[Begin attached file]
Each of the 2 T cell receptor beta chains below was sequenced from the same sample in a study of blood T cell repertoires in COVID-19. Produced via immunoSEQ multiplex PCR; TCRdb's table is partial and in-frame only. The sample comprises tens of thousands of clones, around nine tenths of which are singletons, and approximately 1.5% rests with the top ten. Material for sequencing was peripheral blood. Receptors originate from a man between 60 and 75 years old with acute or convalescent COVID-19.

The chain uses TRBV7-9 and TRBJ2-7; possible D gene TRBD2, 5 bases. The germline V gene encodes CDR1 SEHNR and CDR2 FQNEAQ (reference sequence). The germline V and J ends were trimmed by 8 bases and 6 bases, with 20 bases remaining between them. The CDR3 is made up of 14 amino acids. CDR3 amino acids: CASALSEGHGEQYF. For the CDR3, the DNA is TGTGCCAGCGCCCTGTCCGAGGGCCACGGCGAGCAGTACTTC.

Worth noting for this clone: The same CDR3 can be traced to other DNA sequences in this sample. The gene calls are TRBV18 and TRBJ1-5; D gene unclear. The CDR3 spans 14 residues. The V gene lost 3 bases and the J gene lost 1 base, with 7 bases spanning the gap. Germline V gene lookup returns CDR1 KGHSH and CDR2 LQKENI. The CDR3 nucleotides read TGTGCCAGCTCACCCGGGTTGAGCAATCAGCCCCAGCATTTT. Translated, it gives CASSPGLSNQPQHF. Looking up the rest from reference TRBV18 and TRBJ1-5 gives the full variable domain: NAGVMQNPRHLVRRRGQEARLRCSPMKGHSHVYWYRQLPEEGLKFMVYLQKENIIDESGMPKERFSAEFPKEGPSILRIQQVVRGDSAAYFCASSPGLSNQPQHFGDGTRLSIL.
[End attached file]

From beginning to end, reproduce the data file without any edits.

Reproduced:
Each of the 2 T cell receptor beta chains below was sequenced from the same sample in a study of blood T cell repertoires in COVID-19. Produced via immunoSEQ multiplex PCR; TCRdb's table is partial and in-frame only. The sample comprises tens of thousands of clones, around nine tenths of which are singletons, and approximately 1.5% rests with the top ten. Material for sequencing was peripheral blood. Receptors originate from a man between 60 and 75 years old with acute or convalescent COVID-19.

The chain uses TRBV7-9 and TRBJ2-7; possible D gene TRBD2, 5 bases. The germline V gene encodes CDR1 SEHNR and CDR2 FQNEAQ (reference sequence). The germline V and J ends were trimmed by 8 bases and 6 bases, with 20 bases remaining between them. The CDR3 is made up of 14 amino acids. CDR3 amino acids: CASALSEGHGEQYF. For the CDR3, the DNA is TGTGCCAGCGCCCTGTCCGAGGGCCACGGCGAGCAGTACTTC.

Worth noting for this clone: The same CDR3 can be traced to other DNA sequences in this sample. The gene calls are TRBV18 and TRBJ1-5; D gene unclear. The CDR3 spans 14 residues. The V gene lost 3 bases and the J gene lost 1 base, with 7 bases spanning the gap. Germline V gene lookup returns CDR1 KGHSH and CDR2 LQKENI. The CDR3 nucleotides read TGTGCCAGCTCACCCGGGTTGAGCAATCAGCCCCAGCATTTT. Translated, it gives CASSPGLSNQPQHF. Looking up the rest from reference TRBV18 and TRBJ1-5 gives the full variable domain: NAGVMQNPRHLVRRRGQEARLRCSPMKGHSHVYWYRQLPEEGLKFMVYLQKENIIDESGMPKERFSAEFPKEGPSILRIQQVVRGDSAAYFCASSPGLSNQPQHFGDGTRLSIL.